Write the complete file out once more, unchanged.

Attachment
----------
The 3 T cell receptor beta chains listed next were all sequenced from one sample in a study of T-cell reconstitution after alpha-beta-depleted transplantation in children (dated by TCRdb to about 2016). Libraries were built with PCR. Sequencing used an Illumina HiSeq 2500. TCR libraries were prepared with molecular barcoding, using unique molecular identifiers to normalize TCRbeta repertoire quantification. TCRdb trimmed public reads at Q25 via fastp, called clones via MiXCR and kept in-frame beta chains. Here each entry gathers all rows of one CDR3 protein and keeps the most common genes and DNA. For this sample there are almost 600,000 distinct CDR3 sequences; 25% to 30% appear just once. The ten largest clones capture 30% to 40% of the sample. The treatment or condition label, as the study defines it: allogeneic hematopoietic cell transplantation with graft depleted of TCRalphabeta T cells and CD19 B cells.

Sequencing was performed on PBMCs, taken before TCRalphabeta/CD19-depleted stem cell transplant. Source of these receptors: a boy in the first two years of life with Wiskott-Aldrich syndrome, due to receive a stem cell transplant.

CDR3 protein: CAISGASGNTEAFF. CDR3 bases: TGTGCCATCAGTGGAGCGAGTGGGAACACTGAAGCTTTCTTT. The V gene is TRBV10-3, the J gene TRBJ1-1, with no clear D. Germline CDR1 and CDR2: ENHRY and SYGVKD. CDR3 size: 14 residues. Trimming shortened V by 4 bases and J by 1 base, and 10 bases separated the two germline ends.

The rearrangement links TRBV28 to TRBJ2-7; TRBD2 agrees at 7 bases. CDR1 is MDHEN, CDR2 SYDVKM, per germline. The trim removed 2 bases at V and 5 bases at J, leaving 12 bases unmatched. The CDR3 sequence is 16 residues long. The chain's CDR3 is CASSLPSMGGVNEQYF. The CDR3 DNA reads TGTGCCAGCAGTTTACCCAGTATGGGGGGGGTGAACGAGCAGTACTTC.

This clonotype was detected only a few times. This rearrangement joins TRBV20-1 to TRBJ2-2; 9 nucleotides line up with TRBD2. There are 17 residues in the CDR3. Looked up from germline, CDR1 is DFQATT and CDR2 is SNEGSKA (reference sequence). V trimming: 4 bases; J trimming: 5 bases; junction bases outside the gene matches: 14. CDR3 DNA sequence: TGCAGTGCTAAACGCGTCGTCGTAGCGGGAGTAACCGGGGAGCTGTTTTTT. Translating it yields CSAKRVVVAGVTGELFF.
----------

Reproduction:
The 3 T cell receptor beta chains listed next were all sequenced from one sample in a study of T-cell reconstitution after alpha-beta-depleted transplantation in children (dated by TCRdb to about 2016). Libraries were built with PCR. Sequencing used an Illumina HiSeq 2500. TCR libraries were prepared with molecular barcoding, using unique molecular identifiers to normalize TCRbeta repertoire quantification. TCRdb trimmed public reads at Q25 via fastp, called clones via MiXCR and kept in-frame beta chains. Here each entry gathers all rows of one CDR3 protein and keeps the most common genes and DNA. For this sample there are almost 600,000 distinct CDR3 sequences; 25% to 30% appear just once. The ten largest clones capture 30% to 40% of the sample. The treatment or condition label, as the study defines it: allogeneic hematopoietic cell transplantation with graft depleted of TCRalphabeta T cells and CD19 B cells.

Sequencing was performed on PBMCs, taken before TCRalphabeta/CD19-depleted stem cell transplant. Source of these receptors: a boy in the first two years of life with Wiskott-Aldrich syndrome, due to receive a stem cell transplant.

CDR3 protein: CAISGASGNTEAFF. CDR3 bases: TGTGCCATCAGTGGAGCGAGTGGGAACACTGAAGCTTTCTTT. The V gene is TRBV10-3, the J gene TRBJ1-1, with no clear D. Germline CDR1 and CDR2: ENHRY and SYGVKD. CDR3 size: 14 residues. Trimming shortened V by 4 bases and J by 1 base, and 10 bases separated the two germline ends.

The rearrangement links TRBV28 to TRBJ2-7; TRBD2 agrees at 7 bases. CDR1 is MDHEN, CDR2 SYDVKM, per germline. The trim removed 2 bases at V and 5 bases at J, leaving 12 bases unmatched. The CDR3 sequence is 16 residues long. The chain's CDR3 is CASSLPSMGGVNEQYF. The CDR3 DNA reads TGTGCCAGCAGTTTACCCAGTATGGGGGGGGTGAACGAGCAGTACTTC.

This clonotype was detected only a few times. This rearrangement joins TRBV20-1 to TRBJ2-2; 9 nucleotides line up with TRBD2. There are 17 residues in the CDR3. Looked up from germline, CDR1 is DFQATT and CDR2 is SNEGSKA (reference sequence). V trimming: 4 bases; J trimming: 5 bases; junction bases outside the gene matches: 14. CDR3 DNA sequence: TGCAGTGCTAAACGCGTCGTCGTAGCGGGAGTAACCGGGGAGCTGTTTTTT. Translating it yields CSAKRVVVAGVTGELFF.